Denver Coffee - Not My Cup Of Tea
Our journey begins in the assuming village of Denver, Colorado at that established traditional terminus a quo for most coffee connoisseurs - that old standby: 2nd Annual Coffee Expo in Denver.
Denver may not be the first place one thinks of when they think great coffee. In fact, most polls conducted in locations that aren't Denver seldom find Denver atop the list of dream coffee vacation destinations. Nevertheless, I chose the Denver Coffee Expo for one very important, often overlooked reason. I heard about it.
Hearing about things is among the best ways to experience life. Here is how it works: You read about or hear someone mention an event or location that interests you , . . . and go. Radical thinking for most of us, most of the time. Seldom do we ever make it past the "I wish I could do that" stage to the "Hey, maybe I could do that" phase. However, as I have been practicing to become proficient at this for the last several years I succeeded this go round.
As you approach the 2nd Annual Coffee Expo there is a moment where you begin to weigh the desire to partake in unlimited free coffee to determine if it surpasses the desire to not wind up exsanguinate in a dumpster. As you search for a safe place to do an emergency u-turn you suddenly realize your apprehension was misplaced as the neighborhood transforms into one of those old warehouse district turned artsy, coffee shoppy home town breweryy, up and comingy sections of town. Before you can sit back and relax with this newfound knowledge you witness an extra from a zombie flick hobble out of an alley and reassess again. Each two blocks alternate your perception in a way that only a mid-regentrification neighborhood is capable of until you find yourself parked in front of an old, artsy warehouse on a block in which the apocalypse is still clinging on, but only as a mere faint memory. Entering the expo you feel welcomed by the people there, who give off the typical vibe of Denver. The people possess that chill, relaxed air of those who live close with nature and the beauty therein and feel that everyone is a budding friend until they make a conscious attempt to prove that they have no interest in being friendly.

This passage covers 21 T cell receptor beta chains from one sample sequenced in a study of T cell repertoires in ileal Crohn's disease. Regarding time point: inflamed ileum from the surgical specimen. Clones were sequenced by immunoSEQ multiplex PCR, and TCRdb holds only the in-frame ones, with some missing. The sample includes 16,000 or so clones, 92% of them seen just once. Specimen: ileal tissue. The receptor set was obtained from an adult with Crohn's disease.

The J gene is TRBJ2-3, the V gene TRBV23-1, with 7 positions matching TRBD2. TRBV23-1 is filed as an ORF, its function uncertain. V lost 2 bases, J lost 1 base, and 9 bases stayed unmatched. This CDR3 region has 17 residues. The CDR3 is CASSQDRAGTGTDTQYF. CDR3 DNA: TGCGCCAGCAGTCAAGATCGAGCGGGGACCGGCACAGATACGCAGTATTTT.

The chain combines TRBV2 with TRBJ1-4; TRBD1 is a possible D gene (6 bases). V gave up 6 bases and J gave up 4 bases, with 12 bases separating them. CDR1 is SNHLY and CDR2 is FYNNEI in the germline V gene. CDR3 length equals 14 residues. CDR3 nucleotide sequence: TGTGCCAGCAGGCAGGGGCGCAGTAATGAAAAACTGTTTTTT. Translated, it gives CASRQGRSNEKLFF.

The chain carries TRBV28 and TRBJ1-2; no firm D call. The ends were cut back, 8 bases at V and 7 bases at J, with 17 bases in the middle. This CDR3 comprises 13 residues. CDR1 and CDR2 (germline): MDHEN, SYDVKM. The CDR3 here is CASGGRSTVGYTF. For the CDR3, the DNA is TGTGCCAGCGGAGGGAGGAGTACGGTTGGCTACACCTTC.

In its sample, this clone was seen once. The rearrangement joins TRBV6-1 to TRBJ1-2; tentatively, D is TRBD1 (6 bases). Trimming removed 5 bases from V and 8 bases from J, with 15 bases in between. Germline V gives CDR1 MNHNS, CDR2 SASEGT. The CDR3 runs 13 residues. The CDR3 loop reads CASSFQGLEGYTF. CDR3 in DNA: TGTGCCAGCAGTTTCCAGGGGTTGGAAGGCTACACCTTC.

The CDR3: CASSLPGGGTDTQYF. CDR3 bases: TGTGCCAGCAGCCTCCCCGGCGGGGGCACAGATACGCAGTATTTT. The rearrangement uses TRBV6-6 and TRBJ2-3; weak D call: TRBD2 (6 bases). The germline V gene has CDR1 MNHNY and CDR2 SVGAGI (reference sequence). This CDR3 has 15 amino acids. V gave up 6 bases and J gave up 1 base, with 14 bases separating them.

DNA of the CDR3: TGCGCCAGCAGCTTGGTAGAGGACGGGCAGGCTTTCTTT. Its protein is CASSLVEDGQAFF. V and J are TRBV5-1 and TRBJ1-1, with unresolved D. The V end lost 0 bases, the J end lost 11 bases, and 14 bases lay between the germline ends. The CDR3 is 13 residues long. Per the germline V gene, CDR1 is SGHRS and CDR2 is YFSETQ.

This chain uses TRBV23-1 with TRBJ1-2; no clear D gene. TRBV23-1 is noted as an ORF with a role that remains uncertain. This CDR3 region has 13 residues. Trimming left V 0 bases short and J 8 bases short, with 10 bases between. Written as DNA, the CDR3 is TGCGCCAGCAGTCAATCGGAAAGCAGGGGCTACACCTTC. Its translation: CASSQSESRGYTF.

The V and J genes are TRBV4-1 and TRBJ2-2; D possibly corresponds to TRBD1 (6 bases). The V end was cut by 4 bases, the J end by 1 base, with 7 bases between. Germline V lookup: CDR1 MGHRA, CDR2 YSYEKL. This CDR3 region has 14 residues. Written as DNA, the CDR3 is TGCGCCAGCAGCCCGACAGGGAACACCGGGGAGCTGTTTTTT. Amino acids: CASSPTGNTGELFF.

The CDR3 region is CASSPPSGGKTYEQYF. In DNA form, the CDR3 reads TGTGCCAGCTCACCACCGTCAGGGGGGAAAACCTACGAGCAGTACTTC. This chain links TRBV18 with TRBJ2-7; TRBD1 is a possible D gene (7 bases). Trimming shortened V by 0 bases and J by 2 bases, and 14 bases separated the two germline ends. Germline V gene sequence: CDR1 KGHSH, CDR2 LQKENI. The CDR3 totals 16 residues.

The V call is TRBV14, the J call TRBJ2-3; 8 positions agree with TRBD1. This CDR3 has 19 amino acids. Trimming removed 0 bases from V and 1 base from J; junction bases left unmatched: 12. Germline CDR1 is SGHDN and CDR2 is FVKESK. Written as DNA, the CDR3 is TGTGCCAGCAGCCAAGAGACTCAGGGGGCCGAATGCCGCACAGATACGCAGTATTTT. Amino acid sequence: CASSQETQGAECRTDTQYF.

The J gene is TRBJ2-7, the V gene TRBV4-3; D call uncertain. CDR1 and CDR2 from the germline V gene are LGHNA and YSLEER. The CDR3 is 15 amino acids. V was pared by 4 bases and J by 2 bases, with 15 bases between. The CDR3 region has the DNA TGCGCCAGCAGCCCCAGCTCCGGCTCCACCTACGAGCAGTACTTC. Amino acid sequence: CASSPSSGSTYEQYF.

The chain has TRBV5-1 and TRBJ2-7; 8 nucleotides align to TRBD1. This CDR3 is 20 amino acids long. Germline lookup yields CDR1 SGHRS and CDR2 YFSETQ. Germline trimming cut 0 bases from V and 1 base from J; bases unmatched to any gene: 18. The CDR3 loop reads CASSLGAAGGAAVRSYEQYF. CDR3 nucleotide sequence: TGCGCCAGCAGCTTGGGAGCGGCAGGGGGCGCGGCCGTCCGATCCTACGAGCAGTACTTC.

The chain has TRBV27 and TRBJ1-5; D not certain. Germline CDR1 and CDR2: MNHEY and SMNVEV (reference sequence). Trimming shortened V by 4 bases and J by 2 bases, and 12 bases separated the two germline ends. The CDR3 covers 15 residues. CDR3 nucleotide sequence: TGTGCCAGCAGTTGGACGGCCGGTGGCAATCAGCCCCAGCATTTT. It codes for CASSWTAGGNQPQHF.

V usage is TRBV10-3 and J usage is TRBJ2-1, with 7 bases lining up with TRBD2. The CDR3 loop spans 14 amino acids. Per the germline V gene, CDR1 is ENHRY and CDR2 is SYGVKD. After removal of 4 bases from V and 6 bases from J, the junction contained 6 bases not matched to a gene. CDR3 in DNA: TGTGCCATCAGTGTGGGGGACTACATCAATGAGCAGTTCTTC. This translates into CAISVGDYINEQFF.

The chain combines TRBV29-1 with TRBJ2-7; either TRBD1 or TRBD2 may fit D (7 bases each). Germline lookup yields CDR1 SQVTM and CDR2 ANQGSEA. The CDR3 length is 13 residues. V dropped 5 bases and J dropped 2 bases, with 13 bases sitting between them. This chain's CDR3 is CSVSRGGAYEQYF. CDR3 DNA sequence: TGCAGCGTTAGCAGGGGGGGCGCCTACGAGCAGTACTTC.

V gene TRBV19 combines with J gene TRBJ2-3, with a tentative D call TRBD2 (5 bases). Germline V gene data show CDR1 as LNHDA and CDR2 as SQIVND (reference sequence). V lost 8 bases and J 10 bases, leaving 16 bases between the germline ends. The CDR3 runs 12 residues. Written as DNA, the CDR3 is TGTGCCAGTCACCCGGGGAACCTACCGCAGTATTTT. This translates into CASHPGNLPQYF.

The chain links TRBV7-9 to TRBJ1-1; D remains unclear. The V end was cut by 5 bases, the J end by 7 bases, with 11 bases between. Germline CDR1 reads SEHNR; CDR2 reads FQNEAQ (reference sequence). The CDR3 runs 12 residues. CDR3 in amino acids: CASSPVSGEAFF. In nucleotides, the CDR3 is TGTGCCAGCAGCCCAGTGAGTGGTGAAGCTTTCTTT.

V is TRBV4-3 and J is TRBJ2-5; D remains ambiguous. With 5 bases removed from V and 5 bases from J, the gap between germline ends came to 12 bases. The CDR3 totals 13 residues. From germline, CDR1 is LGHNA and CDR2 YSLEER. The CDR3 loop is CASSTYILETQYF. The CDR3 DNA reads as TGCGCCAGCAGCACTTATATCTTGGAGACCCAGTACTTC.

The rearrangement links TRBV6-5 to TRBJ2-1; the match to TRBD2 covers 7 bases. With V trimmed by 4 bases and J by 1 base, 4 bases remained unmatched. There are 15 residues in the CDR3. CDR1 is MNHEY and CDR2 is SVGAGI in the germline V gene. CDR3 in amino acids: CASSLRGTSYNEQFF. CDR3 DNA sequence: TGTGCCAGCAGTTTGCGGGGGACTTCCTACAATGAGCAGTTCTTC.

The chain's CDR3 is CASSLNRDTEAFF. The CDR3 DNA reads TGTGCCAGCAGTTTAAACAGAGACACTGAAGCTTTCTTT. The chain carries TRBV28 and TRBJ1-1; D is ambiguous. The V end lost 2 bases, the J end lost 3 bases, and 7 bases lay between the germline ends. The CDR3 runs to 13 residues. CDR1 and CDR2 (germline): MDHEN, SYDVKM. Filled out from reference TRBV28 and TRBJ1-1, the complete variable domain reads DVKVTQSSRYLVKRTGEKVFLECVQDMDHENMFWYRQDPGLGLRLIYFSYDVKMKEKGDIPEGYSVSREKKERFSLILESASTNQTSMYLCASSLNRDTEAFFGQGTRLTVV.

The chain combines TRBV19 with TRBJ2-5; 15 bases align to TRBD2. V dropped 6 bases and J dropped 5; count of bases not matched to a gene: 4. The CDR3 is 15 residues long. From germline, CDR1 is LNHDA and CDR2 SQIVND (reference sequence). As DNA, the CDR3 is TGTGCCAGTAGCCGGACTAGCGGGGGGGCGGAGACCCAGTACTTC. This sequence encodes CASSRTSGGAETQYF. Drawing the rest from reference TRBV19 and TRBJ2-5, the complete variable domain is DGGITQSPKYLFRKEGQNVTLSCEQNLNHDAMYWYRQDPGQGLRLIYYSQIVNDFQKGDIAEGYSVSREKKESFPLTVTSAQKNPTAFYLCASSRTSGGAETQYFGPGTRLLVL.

As for the expo itself: Here is the thing about 2nd annuals: Typically the thinking is, "Well, that went okay. It is worth trying again." The original excitement has waned a bit, but a few mistakes have been corrected. New things are attempted; some of these work, some not so much. Second annuals are essentially an awkward teenager trying to discover where they fit in the world. Or that guy you decide to give another shot and let him take you out for that second date. A merely acceptable, spark-free date; however, it has been awhile since you went on one where no automatic dealbreakers were committed. Yes, he showed up in cargo shorts and only talked about himself all night, but at least he had a plan for the evening and isn't donning a greasy baseball cap and tennis shoes that flatter his unbrushed teeth.
This 2nd annual committed some crucial second date errors: They were prepared, but forgot some important details. Little things like actually knowing how they were going to make enough coffee at some of the stands or offering water for their dates who were standing out in the sun. Then there is the problem of them only considering their own point of view and assuming that everyone likes the same thing as them. The majority of the coffees possess a similar taste. One with notes of vinegar and sadness. When drinking a Colorado coffee there tends to be an aftertaste that I associate more with having misread the label on apple cider vinegar.